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Hoopy birthday Xyroth! >>
I posed this question on the "cancer drugs vs. space exploration" thread, but you don't seem to have seen it.
Do you think the idea of government funded "x-prizes" is a good way to fund the design of new space vehicles?
it is one of the three viable methods for getting funding for space.
the first is the visionary leader like kennedy, who actively fights for funding. as seen from the moon program in the sixties, it works, as long as the leader doesn't get ousted.
bush senior tried to fake this method, but didn't bother to fight for the program he had in mind. this lead to it to flounder under it's own price tag, and is the most likely outcome for the ideas of bush junior.
another varient is the x-prize model, which worked well for aviation, especially man powered flight. the main problem with this is setting the right aims for winning the prizes, of which you need a whole set covering the various steps leading to a full and sucessful program. also the prizes are not usually worth winning, as the reward tends to be a fraction of the cost of winning them, but they can be good source of additional funding and good publicity.
The third method is the rich person privately funding such a program. it is partly this model which is currently funding space tourism, but very indirectly. bill gates used to be able to afford to do this, but since the worth of his microsoft shares went through the floor, he is no longer rich enough to do so. Also he is not visionary enough to see the returns from such an investment.
Each model is capable of funding space past the point where it starts to be self funding, but they all need someone with the vision to see the possible returns from the investment, but in some models it is not the person investing that makes the profit.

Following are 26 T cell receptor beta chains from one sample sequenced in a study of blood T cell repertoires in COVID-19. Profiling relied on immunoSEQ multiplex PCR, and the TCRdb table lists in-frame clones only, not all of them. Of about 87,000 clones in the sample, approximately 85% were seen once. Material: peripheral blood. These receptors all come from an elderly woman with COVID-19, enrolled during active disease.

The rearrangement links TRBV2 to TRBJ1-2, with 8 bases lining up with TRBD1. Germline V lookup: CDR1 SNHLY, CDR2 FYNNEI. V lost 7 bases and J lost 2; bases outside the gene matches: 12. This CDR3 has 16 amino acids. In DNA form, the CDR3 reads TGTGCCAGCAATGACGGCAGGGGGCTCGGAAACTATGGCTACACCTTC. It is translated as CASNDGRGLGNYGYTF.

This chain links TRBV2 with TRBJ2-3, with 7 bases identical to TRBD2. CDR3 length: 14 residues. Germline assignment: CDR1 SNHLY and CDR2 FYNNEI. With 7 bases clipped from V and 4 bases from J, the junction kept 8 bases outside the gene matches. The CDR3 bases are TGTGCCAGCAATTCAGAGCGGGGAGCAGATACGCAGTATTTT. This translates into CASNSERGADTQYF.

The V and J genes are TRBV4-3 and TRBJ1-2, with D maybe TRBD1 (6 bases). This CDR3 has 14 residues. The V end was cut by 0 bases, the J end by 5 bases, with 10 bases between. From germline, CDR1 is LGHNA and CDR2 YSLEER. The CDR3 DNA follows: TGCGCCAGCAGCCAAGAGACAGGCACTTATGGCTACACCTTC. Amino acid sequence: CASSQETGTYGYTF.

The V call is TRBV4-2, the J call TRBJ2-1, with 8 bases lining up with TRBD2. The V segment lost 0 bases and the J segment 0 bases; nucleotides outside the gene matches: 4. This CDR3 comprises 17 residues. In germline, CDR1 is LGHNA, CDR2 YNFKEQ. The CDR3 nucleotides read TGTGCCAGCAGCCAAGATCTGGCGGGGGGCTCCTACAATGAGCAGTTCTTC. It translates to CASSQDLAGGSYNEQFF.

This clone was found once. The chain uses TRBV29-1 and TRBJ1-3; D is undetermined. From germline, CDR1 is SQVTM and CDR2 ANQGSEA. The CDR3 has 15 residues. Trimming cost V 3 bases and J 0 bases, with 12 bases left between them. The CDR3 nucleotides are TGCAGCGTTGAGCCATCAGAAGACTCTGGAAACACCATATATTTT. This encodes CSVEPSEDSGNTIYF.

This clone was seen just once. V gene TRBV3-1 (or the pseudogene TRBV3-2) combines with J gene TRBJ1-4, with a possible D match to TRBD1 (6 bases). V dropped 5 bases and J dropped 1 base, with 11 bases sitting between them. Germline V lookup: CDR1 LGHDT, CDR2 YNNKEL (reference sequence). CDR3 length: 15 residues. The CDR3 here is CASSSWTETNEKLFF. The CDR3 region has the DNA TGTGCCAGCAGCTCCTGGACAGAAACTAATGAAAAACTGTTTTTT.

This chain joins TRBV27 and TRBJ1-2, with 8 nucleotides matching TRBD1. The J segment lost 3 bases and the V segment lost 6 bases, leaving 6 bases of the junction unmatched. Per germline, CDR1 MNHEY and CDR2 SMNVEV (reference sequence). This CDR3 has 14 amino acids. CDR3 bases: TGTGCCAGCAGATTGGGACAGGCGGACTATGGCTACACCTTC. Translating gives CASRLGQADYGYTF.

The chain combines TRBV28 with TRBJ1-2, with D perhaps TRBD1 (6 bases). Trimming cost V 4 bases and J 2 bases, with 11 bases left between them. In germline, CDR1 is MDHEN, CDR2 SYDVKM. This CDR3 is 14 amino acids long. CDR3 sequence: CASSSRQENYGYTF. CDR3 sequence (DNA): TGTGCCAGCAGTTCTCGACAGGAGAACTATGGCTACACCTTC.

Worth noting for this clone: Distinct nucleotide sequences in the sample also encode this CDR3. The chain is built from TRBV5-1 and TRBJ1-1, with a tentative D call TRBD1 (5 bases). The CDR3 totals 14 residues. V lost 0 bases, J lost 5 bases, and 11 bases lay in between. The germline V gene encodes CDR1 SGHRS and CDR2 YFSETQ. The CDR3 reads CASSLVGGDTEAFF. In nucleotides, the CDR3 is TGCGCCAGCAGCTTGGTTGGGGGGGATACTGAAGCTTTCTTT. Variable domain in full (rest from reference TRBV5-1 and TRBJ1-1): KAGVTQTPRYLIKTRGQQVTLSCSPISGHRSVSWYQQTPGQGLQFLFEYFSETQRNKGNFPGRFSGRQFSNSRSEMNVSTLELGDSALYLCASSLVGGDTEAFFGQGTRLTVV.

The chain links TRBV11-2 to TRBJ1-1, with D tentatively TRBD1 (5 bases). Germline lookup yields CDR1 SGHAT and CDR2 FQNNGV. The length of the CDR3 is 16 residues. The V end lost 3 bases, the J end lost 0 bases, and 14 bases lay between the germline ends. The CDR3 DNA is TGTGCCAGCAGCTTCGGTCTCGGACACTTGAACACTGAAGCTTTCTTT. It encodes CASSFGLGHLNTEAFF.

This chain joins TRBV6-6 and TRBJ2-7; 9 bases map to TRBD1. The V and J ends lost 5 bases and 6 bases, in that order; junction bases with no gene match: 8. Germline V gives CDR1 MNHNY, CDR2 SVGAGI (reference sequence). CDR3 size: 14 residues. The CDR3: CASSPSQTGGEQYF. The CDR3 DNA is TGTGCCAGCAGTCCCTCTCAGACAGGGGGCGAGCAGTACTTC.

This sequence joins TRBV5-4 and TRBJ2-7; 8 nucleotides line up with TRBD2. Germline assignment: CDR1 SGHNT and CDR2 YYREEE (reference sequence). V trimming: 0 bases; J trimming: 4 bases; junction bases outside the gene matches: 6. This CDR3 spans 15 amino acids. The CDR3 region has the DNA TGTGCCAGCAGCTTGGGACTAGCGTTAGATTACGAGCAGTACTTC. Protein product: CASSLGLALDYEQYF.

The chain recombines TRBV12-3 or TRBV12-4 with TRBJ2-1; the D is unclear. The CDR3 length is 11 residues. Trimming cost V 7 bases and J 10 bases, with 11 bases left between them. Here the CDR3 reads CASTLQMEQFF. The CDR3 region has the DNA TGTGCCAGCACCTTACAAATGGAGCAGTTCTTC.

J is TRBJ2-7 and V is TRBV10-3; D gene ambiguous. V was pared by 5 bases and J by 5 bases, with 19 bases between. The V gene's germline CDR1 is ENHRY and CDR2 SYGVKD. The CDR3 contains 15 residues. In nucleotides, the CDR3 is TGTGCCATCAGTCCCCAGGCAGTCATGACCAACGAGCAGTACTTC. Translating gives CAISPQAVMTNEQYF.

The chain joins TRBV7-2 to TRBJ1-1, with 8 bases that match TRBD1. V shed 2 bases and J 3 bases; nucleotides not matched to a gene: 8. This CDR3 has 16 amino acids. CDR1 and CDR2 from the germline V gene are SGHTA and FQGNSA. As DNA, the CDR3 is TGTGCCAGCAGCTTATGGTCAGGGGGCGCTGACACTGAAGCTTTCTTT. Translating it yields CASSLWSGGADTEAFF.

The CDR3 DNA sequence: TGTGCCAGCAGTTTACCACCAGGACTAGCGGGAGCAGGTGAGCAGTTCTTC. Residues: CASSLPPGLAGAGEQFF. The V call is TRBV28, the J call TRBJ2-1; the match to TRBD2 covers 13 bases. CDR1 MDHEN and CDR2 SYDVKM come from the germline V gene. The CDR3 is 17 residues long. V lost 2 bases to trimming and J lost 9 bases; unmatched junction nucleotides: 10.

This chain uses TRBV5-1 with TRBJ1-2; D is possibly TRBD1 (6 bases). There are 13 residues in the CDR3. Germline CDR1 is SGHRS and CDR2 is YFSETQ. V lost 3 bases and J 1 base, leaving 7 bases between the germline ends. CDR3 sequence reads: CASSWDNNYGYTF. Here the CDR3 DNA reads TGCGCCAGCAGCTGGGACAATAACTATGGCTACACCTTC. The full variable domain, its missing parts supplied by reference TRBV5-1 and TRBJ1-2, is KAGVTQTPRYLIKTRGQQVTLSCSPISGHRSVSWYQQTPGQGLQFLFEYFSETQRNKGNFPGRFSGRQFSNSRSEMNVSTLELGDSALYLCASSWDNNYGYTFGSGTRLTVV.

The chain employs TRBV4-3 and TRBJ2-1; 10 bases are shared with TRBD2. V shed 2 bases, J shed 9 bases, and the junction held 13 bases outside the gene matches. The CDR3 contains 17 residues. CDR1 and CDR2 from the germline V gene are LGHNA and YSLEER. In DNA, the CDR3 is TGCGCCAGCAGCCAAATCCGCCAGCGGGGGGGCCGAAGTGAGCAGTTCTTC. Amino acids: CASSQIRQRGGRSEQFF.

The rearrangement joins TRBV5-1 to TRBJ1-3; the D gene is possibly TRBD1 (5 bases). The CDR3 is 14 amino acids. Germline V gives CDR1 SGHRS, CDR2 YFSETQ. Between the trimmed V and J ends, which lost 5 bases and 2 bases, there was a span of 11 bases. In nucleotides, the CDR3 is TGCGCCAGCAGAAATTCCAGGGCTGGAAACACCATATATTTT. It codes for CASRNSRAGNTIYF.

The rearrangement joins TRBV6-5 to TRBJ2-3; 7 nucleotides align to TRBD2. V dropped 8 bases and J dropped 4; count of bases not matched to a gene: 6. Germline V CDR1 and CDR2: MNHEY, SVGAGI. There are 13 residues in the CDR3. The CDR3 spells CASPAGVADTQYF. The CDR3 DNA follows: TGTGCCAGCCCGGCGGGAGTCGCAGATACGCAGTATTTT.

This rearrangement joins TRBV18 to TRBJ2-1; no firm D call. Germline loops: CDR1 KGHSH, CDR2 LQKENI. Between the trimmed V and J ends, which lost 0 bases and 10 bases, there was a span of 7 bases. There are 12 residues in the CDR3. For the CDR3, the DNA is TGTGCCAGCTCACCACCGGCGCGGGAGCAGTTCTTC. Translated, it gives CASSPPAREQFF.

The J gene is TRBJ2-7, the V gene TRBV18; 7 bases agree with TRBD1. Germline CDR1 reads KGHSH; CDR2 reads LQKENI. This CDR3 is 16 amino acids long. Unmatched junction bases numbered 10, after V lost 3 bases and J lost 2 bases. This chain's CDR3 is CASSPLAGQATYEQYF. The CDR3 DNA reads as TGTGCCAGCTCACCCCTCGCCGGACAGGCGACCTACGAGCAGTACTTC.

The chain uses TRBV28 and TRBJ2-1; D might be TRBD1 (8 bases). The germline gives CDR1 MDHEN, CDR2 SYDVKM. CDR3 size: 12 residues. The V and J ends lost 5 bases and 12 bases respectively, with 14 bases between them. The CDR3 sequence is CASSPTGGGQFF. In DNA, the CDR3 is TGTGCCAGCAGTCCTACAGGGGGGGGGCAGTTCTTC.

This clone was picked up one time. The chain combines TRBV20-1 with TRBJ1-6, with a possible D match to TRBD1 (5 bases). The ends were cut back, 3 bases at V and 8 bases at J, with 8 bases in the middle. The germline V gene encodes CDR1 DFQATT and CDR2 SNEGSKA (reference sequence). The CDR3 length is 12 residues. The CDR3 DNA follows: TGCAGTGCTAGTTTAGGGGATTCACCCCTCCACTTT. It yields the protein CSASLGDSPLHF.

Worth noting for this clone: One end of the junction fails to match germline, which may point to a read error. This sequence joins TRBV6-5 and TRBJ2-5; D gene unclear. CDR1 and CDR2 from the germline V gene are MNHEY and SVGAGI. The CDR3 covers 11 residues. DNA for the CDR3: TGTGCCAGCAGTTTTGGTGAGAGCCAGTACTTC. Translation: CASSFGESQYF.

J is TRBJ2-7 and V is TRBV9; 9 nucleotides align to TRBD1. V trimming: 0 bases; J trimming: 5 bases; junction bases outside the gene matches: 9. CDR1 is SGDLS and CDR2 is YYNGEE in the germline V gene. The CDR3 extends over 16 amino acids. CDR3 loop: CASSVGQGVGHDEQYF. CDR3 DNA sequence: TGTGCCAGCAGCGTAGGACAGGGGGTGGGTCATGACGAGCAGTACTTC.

sorry it took so long to reply, but as you suspected, I missed the question.
Since I don't see any real potential D. Delos Harrimans out there (with the possible exception of the inventor of the "Segway"--if he continues to get richer off royalties I can sort of imagine him considering the issue), I suppose we have to depend on a Kennedy--or more likely, a Stalin in China or Russia if it keeps following its current path.
don't underrate some of the current X-prize entrants.
one of them has a history winning similar prizes in other forms of aviation, and a couple of others are following paths that are guarenteed to be much cheaper than suttle launches.
there is a lot of money going into winning these prizes at the moment, and they are being planned on the model that if they reach a certain critical point, they can start getting money from commercial use to improve their capabilities even further.
so it is quite possible that one of these teams could end up doing the same sort of thing as d.d.harriman.
It seems it's more a question of money--do any of them have the funding to keep going, especially if they don't win the x-prize?
I suppose Reutan has Paul Allen's backing, but how much can/will he contribute? Scaled Composites basicly said they don't actually plan to operate the White Knight/Space Ship One for profit, havent they, so they depend on financial backing if they plan to continue building better, eventually orbital, ships.
I don't know anything about the ability of the other groups to afford much after their ships are complete, so I assume they'll depend on getting their money from flying them if they plan any new projects. I have to admit I'm not familiar enough with the field to accurately consider their chances of that.
There are two motivations for those wishing to enter the x-prize contest.
one set just wish to achieve the result, and go no further.
the other set wish to actually end up with something usefull at the end.
the starchaser team in particular is looking to do cheaper satellite launches to fund further research.
another main aim of just about all the x-prize entrants is to show that doing it properly, it is possible to develop and use technologies which cost much less than the typical nasa farse.
if any of them manage it, nasa will no longer be able to get away with bloated overpriced programs which don't contribute anything outside of that specific program.
I admit I don't know that much about any of the companies except Rutan's.
The main question is whether they can affored the orrigional capital to start an orbital ship in the near (10-15 years) future.
I don't know enough about the subject to make a reasonable guess.